Today I’m going to show you some fun Korean street food: a hot dog on a stick with french fries! In Korean we call this a gamja-hotdog. “Hotdog” because in Korea the American-style hot dog of a wiener in a bun is not usual. Our “hotdogs” are on sticks coated with batter and deep fried, similar to what Americans call a “corn dog” but without the cornmeal batter.
The street vendors of Korea sell many kind of hot dogs on a stick, but this is my favorite version. Some of them have cheese inside, and some have a wiener and cheese, but this version has tiny pieces of potato embedded in the batter! So you get a sausage covered with delicious, fluffy dough, and then crunchy french fries on the outside. This gamja-hotdog is very big! So if you have one of these with a glass of milk it’s a simple meal.
I heard that these are very popular in Koreatown in Los Angeles. They sell them in snack bars and they are popular among Koreans and Americans both. Good to know that their favorite version is my favorite version! The fun thing about making this is that the potato always sticks to the batter no matter how many you put on! So fun, and the French fries are so yummy! Some day I will make another video showing you how to make the cheese version.
I mentioned in my video that it’s also called a Mandeugi hotdog (만득이 핫도그). There were a popular series of jokes in Korea in the 90s about a guy named Mandeugi who was always chased by a ghost. I don’t know who first called this a Mandeugi hotdog but everyone in Korea knows it. It’s also called an “ugly hotdog” (못난이 핫도그, monnani hotdog) because the outside is lumpy and not smooth. And also it is called a goblin’s club hotdog (도깨비방망이 핫도그, dokkaebi-bangmangi hotdog), because it looks like a big goblin’s club covered in spikes. So many different names for this hotdog!
I hope you guys enjoy healthy food all the time, but once in a while we can have something like this, don’t you think so? And to make a vegan version of this, just substitute a vegan sausage for the uncured beef sausage.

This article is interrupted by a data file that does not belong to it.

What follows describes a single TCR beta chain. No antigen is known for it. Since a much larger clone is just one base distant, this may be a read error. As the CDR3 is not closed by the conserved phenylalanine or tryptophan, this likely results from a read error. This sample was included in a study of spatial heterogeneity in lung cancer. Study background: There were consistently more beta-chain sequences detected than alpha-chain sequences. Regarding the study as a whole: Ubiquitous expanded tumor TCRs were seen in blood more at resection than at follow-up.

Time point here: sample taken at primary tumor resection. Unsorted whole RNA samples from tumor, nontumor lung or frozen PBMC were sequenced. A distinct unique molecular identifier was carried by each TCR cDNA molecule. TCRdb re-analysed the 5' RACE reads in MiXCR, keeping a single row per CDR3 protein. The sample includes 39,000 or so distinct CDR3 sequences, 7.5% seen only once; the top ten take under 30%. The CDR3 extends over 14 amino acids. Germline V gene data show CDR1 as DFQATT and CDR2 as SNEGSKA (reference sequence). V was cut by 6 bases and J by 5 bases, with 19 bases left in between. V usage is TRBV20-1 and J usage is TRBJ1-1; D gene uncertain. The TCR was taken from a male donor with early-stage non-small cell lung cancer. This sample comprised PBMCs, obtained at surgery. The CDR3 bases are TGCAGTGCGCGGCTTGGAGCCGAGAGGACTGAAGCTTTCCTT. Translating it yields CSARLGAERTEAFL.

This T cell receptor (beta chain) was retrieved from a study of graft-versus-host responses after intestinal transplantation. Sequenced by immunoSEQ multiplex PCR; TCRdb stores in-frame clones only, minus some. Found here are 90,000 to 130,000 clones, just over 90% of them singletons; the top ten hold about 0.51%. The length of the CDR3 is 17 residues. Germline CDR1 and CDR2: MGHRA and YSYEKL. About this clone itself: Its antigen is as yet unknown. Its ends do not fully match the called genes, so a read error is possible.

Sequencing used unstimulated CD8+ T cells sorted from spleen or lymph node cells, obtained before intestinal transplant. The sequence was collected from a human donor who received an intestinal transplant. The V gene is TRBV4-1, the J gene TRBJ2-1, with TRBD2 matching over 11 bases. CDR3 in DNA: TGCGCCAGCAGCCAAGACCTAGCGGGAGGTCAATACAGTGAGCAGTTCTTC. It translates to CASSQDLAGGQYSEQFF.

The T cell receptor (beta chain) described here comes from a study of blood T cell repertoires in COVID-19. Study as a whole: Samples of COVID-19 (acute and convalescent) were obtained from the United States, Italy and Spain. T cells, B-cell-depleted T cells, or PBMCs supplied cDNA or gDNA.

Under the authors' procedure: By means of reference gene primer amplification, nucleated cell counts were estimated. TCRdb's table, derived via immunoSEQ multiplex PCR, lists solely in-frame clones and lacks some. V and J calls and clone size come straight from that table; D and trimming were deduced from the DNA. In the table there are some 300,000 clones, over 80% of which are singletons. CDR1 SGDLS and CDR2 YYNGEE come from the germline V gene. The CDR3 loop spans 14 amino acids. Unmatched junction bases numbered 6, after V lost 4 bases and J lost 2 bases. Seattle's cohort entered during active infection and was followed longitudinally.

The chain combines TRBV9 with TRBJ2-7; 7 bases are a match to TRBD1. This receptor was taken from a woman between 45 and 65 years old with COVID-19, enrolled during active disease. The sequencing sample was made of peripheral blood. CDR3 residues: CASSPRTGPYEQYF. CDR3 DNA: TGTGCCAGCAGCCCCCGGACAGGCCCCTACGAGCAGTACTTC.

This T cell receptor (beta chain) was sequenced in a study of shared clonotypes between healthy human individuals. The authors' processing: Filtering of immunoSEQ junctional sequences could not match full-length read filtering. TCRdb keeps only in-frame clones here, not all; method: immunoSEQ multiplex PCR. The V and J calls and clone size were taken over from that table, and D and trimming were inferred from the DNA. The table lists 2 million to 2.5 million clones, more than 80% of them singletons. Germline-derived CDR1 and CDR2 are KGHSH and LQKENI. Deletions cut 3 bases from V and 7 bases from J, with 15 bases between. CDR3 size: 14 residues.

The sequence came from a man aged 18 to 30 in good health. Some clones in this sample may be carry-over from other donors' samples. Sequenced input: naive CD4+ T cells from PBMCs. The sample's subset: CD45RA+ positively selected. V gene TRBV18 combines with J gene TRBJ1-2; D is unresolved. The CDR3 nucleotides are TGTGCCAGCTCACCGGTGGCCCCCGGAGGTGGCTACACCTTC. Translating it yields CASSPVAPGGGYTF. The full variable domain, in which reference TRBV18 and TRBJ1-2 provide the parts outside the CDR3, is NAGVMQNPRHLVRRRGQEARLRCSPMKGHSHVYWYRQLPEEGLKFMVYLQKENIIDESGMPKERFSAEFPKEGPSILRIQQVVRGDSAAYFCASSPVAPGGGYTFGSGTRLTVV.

Please show me your hotdog! I can’t wait to see what you make!
- 1 cup lukewarm water
- 2 tablespoons white or brown sugar
- 1 package dry yeast (about 2 teaspoons)
- ½ teaspoon kosher salt
- 1¾ cup all purpose flour
For the hotdog & french fries:
- 4 uncured beef hot dogs, pat dried
- 4 wooden chopsticks
- 1 pound peeled potato, cut into ¼ inch small cubes, rinsed and soaked in cold water
- 2 tablespoons all purpose wheat flour
- ½ cup bread crumbs (ppang-garu)
- corn or vegetable oil for frying
- sugar, ketchup, and yellow mustard (optional)
- Combine the warm water and sugar in a bowl. Stir well.
- Add the active dry yeast and let it sit for a few minutes until the yeast melts.
- Add the salt and flour. Mix well with a wooden spoon for about 2 minutes until it turns smooth without any lumps at all.
- Cover and let it sit until the volume doubles in size, about 1 hour.
Prepare the potato & skewers:
- Boil a quart of water in a pan. Drain the potato and add it to the boiling water. Blanch for 2 minutes.
- Drain the potato and rinse in cold running water to remove any excess starch.
- Drain the potato and dry out out the pieces with a cotton cloth or paper towel.
- Put the potato into a bowl and mix with 2 tablespoons flour. Set aside.
- Skewer the hot dogs on skewers or wooden chopsticks.
Shaping and frying:
- Heat 4 inches of oil in a large frying pan or wok to 320°F- 330°F. The pan should be deep and wide enough to immerse at least one hot dog plus the stick. If you don’t have kitchen thermometer, use a wooden chopstick to dip a bit of dough into the oil. If it bubbles vigorously, it’s ready to fry!
- Place the diced potato on your cutting board next to your bread crumbs and your batter, all in a row. Coat a hot dog skewer with the batter, turning the skewer around so it’s fully covered. You can use your hands to shape it a bit, if you need to! Then roll it in the potato bits, and pack them into the batter a bit with your hands, until they stick. Then roll it in the breadcrumbs until it’s completely covered before dropping it into the hot oil.
- Fry for 6 to 7 minutes. Repeat with all of your hot dog skewers.
Dust and garnish:
- You can garnish as you like, but Korean street vendors lightly dust each hot dog in sugar, and then drizzle both ketchup and yellow mustard over top.
- Serve and eat right away!